Now, if you were to instead use a constant-current driver, and provide each of these COBs with exactly 2400mA in series, both lights should be outputting their rated luminous flux (or close to it) and you’re all set. If you measured the voltage drop across each of the COBs, you would likely find that the voltage across them is different by a small amount – maybe only by 10mV, or maybe 100mV. It doesn’t matter though – as long as the current is equal in each COB, you’re good to go. The driver will adjust its output voltage as required to maintain its rated current.
I-V Curves in LEDs
Every LED has its own special current-voltage relationship. Even the same models from the same brand will respond differently to changes in voltage and current (though these differences will be small if the LEDs are binned well with tight tolerances). You cannot use basic formulas to predict the behavior of an LED at a given voltage or current since you don’t know the resistance – you must refer to its I-V curve in the datasheet, which represents the ideal, typical response of that LED.
When you look at the current-voltage curve of a COB (take the CXB3590 curve below for example), you can see that very small changes in voltage produce large changes in current. An increase of just half a volt can produce an increase of 300mA in current! When you’re running COBs near their limit, a few hundred milliamps of extra current can be problematic.
Thermal Runaway and The Effect of Temperature on the I-V Curve
You’ll also notice that temperature plays an important role in the voltage-current relationship of LEDs. As shown above, there can be a full volt of difference in the forward voltage of an LED with a case temperature of 25 degrees compared to an LED with a case temperature of 85 degrees. Now, how would temperature affect a constant voltage driver vs. a constant current driver?
Let’s say your heat sinks are actively cooled (there’s a fan attached with air blowing over the fins), and your power supply that runs the fans dies, leaving the heat sinks unable to dissipate heat efficiently. With the heat sinks not functioning properly, the temperature in your COBs is going to rise – as an example, we’ll say that the temperature of the case rose from 85 degrees to 105 degrees.
If you’re using a constant voltage driver with your COBs in parallel, you’re going to run into trouble faster. Say you were driving your LEDs at a constant voltage of 36V. Based on the graph, at 85 degrees, your COBs were drawing approximately 2600mA. At 105 degrees, they’re now pulling 2700mA and are practically at the end of the line for their max current – this increased current is creating more heat, which causes more current draw. This is called thermal runaway, and can lead to the destruction of the COB. To prevent thermal runaway, in a constant-voltage circuit, you would need to have some method of limiting the current in the circuit, like putting a resistor in series with every COB.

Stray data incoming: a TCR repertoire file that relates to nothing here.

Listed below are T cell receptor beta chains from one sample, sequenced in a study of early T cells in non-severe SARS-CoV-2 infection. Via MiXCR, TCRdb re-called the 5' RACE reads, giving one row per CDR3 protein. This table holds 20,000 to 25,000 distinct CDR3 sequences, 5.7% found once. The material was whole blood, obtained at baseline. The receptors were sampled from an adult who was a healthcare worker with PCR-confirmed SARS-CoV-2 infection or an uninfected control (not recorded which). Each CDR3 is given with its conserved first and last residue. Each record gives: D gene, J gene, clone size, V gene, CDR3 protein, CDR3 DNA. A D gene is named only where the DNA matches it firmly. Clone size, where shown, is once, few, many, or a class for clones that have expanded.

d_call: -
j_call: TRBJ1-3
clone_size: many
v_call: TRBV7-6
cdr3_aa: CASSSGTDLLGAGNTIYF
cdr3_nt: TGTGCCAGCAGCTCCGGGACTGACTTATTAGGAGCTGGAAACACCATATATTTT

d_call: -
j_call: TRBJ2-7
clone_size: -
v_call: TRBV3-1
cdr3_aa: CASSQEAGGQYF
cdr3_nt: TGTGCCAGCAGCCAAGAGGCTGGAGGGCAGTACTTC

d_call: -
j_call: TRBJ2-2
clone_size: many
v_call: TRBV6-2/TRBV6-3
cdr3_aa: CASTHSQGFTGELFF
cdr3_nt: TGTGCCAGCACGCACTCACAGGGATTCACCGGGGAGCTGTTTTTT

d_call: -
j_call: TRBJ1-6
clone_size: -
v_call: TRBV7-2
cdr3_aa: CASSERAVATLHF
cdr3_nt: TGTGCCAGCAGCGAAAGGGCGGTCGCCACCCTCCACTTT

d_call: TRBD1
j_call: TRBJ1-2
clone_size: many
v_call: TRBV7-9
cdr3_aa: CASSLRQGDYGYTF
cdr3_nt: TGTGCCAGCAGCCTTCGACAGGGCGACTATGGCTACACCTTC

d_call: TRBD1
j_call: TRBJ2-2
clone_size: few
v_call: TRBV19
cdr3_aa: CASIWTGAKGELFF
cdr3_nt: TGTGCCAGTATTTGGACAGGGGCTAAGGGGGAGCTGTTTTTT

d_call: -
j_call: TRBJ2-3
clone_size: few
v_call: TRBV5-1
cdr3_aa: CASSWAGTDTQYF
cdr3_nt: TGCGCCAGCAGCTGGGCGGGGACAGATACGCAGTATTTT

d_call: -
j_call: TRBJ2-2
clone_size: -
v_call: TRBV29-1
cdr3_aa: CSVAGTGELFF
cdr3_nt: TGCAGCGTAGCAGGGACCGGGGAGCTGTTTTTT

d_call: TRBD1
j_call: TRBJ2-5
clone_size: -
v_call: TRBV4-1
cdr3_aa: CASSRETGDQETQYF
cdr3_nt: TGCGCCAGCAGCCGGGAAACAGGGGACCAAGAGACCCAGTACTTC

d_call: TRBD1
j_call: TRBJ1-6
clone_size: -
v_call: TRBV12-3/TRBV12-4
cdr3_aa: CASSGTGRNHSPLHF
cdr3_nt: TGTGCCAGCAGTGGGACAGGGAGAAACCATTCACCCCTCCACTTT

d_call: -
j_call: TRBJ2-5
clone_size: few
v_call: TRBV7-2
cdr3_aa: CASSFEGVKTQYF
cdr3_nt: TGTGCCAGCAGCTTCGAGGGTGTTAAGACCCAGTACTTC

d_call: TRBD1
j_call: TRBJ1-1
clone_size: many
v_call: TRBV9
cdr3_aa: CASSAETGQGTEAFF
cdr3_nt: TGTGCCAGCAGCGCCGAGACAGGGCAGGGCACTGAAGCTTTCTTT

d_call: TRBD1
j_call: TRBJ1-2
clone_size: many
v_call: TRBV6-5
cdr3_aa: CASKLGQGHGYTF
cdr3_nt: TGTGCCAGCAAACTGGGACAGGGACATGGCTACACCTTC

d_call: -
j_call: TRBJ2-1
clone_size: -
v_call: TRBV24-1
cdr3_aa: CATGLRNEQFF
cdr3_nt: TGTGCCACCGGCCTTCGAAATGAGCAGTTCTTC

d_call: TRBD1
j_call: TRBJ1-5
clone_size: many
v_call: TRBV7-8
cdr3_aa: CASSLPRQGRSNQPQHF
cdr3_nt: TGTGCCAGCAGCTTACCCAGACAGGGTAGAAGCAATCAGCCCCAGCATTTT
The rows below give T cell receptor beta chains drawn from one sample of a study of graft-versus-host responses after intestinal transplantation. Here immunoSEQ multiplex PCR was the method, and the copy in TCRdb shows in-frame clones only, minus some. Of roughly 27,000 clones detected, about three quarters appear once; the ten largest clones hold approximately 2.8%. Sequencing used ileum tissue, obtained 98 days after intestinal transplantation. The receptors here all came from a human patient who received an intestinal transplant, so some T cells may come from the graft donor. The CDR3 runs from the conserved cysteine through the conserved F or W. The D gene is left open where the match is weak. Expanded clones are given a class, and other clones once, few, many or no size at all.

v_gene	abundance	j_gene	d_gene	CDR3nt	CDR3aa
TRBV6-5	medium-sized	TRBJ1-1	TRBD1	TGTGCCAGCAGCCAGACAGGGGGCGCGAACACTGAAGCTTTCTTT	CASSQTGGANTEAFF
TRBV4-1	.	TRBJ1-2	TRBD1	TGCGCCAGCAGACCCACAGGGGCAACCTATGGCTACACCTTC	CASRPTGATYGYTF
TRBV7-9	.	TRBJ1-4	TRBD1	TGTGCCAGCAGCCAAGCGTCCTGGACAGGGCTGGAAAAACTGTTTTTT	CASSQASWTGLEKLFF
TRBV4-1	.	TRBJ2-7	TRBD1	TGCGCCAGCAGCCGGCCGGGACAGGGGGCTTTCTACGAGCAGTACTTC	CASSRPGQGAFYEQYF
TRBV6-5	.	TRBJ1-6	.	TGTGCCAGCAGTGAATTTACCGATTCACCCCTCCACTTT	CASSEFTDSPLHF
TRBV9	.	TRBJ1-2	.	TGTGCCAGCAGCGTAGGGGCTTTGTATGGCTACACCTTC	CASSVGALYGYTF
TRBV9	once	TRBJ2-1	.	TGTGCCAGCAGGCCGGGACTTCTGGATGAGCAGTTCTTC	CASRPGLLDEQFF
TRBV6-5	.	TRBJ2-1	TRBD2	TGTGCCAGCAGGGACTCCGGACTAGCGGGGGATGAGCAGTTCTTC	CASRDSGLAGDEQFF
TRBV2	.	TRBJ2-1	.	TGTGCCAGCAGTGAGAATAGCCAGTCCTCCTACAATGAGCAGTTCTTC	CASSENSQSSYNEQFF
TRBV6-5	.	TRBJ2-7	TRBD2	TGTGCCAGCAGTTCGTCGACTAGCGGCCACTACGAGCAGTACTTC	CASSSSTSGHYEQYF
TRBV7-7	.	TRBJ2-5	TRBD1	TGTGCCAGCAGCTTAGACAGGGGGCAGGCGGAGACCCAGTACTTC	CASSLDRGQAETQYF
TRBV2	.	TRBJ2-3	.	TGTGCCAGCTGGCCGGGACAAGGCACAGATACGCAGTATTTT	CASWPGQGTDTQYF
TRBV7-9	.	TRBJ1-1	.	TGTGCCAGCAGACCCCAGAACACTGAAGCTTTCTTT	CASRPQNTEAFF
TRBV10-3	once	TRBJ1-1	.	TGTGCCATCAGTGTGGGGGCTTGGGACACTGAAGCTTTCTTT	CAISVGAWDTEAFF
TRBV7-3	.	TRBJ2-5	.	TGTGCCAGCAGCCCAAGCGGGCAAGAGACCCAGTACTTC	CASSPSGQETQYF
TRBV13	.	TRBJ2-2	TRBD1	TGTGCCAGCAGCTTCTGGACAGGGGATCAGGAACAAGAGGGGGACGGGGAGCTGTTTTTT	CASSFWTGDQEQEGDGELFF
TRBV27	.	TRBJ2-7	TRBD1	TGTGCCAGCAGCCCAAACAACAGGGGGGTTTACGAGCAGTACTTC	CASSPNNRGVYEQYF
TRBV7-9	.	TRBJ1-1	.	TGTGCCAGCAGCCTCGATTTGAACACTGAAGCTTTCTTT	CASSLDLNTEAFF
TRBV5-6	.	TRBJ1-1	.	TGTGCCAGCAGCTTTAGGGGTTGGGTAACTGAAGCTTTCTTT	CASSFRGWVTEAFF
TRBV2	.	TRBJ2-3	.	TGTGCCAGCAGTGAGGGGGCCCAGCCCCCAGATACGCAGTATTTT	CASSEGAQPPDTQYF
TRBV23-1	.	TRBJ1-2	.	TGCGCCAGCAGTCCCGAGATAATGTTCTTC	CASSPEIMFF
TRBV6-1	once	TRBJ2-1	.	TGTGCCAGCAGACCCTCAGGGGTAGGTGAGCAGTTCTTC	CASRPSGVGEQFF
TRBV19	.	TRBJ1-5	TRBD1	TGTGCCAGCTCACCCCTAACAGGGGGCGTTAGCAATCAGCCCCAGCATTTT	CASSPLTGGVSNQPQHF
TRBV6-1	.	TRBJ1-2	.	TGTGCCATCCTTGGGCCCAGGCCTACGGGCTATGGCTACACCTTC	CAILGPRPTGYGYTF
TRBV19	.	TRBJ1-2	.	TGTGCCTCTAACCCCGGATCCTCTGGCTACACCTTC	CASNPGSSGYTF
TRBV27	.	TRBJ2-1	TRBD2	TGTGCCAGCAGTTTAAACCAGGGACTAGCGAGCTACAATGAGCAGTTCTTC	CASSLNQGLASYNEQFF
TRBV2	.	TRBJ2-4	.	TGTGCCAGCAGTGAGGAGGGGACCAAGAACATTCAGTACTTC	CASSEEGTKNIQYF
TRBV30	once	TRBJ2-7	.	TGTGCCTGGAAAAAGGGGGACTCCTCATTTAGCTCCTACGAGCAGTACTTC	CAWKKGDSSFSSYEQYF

Now, what would happen in a series circuit with a constant current driver if the case temperature of the COBs increased from 85 degrees to 105 degrees? Well, if you were running at a constant current of 2400mA, the voltage across the COBs would decrease from 35.75V to 35.5V, but, obviously, the current would remain the same. You would not see the COB make the situation any worse, as it would not draw more current. If the heat sink was able to get by and dissipate enough heat to maintain a COB case temperature of 105 degrees, the COBs should live long enough for you to find the problem and get the fans working again.
Though constant voltage is gaining popularity, constant current drivers are still easier to work with. Here are the main points:
- CC drivers are simple because there are no adjustments required. Just make sure your circuit voltage is within your driver’s constant current range.
- If you go with a CV driver, you’ll need to make sure that you set the voltage output very carefully. Small changes in voltage produce big changes in current, and vice versa. If your power supply is providing 36.5V instead of 36V, you could be getting hundreds of milliamps of current more than you expected.
- LEDs have unique I-V curves that are always moving around due to temperature, and for this reason, it’s impossible to know exactly how much current will flow if you provide a constant voltage.
- Constant voltage supplies powering COBs in parallel make the COBs susceptible to thermal runaway, and I’ve even seen LED manufacturers (Bridgelux, in particular) advise against using constant voltage to power their COBs right in their documentation (see picture below). In my experience, as long as you aren’t driving the COB near max and your heat sink is doing its job, you should be fine.
So, if you were wondering which is the best way to go, I would suggest starting with constant current until you’re more familiar with the gear and how it all works together.